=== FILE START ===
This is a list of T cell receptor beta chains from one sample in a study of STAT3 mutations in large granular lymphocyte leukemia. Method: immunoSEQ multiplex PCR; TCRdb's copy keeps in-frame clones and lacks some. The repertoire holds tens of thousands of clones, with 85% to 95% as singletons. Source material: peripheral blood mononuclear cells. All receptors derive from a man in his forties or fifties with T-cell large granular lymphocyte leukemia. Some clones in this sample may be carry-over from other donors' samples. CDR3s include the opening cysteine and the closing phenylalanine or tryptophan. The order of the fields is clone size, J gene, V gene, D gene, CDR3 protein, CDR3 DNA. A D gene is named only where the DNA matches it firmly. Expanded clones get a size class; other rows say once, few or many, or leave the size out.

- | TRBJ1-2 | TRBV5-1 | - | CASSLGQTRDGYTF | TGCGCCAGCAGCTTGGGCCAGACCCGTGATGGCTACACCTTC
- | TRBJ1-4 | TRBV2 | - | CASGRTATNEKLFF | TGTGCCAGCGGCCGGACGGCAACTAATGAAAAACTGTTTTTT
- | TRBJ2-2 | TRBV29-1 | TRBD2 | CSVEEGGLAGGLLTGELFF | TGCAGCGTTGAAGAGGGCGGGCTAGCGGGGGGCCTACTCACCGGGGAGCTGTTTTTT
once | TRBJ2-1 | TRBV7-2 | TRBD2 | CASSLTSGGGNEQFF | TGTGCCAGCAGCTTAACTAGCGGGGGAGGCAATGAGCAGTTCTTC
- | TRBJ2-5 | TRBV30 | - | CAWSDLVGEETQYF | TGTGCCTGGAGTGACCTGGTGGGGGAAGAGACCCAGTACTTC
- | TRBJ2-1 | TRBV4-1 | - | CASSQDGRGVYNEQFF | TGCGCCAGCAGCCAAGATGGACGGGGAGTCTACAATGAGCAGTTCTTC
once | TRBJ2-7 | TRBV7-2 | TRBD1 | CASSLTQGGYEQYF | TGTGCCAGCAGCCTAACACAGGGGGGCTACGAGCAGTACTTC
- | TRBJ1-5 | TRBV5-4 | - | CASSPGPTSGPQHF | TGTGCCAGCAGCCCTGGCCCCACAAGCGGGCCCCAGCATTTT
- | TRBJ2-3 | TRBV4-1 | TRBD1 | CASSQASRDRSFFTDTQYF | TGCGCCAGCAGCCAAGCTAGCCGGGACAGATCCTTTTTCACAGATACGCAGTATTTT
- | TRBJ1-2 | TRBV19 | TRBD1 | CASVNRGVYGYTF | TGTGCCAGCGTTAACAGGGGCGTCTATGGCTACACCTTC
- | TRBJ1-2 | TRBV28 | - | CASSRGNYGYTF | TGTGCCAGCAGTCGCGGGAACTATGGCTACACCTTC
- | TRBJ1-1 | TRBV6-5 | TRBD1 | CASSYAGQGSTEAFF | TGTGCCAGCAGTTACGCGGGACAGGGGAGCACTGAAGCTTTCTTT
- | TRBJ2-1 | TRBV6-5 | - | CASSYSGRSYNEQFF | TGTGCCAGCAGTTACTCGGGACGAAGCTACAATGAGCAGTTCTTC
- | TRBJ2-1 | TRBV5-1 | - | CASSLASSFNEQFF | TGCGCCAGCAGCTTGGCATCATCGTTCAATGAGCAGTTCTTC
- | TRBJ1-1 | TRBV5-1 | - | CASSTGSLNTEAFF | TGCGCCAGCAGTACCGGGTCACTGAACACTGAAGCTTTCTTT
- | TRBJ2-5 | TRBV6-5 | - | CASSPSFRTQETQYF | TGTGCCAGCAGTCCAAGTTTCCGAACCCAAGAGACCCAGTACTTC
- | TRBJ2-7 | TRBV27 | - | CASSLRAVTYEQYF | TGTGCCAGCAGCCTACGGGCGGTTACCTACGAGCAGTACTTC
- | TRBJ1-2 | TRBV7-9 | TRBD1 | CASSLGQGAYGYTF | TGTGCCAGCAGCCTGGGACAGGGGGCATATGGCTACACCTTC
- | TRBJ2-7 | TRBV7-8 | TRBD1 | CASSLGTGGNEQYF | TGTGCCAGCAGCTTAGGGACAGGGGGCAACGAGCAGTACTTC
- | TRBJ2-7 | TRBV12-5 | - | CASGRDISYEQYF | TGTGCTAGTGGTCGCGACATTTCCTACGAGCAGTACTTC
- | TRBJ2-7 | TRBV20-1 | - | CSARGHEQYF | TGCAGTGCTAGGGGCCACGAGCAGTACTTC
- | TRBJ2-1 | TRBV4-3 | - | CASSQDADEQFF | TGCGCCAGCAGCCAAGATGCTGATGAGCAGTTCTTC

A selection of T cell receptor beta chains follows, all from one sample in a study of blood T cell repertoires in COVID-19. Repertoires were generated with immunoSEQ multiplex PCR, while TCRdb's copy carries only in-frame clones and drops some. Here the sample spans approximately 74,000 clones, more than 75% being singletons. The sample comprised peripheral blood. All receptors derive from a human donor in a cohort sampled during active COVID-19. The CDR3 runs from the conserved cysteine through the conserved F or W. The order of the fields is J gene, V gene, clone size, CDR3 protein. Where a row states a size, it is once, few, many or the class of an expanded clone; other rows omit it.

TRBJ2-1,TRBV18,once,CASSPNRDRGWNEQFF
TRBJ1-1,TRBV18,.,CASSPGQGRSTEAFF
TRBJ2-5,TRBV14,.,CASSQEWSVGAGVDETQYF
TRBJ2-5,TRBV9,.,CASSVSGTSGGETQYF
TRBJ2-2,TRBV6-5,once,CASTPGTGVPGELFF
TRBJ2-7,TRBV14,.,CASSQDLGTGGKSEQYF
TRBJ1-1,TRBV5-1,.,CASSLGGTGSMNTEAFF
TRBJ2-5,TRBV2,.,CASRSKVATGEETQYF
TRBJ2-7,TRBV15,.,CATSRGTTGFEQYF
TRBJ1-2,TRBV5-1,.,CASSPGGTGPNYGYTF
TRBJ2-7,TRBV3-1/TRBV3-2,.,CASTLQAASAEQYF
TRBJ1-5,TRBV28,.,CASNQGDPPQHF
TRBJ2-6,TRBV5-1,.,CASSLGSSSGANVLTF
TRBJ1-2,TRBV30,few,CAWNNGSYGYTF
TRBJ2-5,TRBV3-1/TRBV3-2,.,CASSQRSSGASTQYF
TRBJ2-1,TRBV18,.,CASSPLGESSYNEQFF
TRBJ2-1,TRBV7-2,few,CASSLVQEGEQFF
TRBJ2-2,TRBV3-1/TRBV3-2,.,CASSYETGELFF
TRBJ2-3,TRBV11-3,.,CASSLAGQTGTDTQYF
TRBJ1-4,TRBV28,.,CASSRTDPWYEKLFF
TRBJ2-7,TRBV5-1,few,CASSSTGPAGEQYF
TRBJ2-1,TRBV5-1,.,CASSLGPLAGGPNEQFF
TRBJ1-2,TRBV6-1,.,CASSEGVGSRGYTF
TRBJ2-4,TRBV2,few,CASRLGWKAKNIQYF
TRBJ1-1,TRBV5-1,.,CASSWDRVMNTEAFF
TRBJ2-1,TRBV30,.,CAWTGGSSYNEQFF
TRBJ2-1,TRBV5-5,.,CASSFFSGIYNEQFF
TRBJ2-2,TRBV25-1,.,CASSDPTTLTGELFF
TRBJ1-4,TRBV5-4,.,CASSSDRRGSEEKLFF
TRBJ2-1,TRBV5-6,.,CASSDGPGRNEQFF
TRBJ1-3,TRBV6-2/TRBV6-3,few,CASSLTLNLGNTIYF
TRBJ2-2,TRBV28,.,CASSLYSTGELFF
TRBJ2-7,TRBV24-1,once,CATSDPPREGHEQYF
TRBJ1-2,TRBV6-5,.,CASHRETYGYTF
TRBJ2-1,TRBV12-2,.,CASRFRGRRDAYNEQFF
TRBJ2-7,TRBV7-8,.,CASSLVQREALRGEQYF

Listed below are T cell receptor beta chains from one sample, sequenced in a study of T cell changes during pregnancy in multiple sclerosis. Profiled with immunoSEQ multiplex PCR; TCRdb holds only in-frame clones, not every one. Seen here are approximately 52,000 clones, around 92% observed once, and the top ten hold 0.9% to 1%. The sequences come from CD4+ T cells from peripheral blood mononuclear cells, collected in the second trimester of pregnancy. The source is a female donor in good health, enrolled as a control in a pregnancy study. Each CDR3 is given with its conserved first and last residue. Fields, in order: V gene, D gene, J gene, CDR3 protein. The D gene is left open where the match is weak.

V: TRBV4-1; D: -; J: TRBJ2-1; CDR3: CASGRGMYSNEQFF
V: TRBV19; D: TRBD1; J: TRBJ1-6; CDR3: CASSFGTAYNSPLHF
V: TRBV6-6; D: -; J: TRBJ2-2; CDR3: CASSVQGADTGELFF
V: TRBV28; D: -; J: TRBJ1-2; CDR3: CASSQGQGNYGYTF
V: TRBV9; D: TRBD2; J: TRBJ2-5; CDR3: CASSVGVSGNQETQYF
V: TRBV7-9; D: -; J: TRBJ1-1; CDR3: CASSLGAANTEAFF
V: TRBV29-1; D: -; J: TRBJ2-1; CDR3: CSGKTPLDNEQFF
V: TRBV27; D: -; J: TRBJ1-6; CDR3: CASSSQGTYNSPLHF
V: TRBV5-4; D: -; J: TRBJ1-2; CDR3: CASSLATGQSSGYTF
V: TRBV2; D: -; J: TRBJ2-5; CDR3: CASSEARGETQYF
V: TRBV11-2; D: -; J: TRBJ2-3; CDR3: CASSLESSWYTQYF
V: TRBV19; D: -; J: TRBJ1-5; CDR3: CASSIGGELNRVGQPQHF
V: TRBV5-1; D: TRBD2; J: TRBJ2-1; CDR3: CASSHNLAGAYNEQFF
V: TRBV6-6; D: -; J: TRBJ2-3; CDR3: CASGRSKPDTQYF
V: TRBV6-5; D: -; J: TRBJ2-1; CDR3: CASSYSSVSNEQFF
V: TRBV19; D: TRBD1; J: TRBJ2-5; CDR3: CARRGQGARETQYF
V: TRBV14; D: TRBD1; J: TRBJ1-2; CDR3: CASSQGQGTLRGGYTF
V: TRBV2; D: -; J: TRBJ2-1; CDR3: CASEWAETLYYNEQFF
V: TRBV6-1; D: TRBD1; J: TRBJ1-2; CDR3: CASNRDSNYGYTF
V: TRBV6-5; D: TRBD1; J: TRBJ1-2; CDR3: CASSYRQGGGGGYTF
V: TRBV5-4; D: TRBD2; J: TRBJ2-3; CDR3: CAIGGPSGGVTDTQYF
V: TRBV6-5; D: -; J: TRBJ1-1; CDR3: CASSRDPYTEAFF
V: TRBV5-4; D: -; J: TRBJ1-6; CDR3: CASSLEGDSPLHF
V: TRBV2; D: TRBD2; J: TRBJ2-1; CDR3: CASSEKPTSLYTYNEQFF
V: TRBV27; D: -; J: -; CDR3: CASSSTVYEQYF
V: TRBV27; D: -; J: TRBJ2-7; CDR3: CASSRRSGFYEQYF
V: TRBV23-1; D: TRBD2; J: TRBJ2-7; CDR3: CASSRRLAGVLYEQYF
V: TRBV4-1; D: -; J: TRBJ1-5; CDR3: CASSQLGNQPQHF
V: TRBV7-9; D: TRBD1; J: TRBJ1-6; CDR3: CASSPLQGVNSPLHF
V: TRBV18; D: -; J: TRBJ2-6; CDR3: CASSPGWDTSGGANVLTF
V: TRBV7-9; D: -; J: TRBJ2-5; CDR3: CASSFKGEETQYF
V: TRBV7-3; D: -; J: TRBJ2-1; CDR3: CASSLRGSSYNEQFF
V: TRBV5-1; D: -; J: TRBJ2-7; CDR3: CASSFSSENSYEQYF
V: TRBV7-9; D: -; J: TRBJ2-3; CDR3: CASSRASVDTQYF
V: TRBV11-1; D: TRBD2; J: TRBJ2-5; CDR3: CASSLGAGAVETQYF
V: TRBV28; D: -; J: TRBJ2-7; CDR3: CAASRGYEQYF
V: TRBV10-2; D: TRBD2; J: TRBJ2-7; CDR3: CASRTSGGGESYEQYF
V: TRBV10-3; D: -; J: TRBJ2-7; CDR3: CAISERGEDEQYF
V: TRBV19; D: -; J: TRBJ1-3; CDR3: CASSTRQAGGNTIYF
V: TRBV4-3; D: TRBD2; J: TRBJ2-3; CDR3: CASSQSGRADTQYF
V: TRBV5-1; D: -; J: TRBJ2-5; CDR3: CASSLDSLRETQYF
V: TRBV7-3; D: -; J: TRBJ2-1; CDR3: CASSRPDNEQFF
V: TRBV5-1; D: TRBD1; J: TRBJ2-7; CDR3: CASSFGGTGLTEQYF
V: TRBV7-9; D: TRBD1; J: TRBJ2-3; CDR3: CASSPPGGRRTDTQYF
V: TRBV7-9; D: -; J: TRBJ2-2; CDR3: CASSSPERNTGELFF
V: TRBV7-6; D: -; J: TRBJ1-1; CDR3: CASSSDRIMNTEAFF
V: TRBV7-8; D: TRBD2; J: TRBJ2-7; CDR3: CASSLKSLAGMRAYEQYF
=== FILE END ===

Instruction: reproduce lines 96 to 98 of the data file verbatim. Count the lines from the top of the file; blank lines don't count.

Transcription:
V: TRBV11-1; D: TRBD2; J: TRBJ2-5; CDR3: CASSLGAGAVETQYF
V: TRBV28; D: -; J: TRBJ2-7; CDR3: CAASRGYEQYF
V: TRBV10-2; D: TRBD2; J: TRBJ2-7; CDR3: CASRTSGGGESYEQYF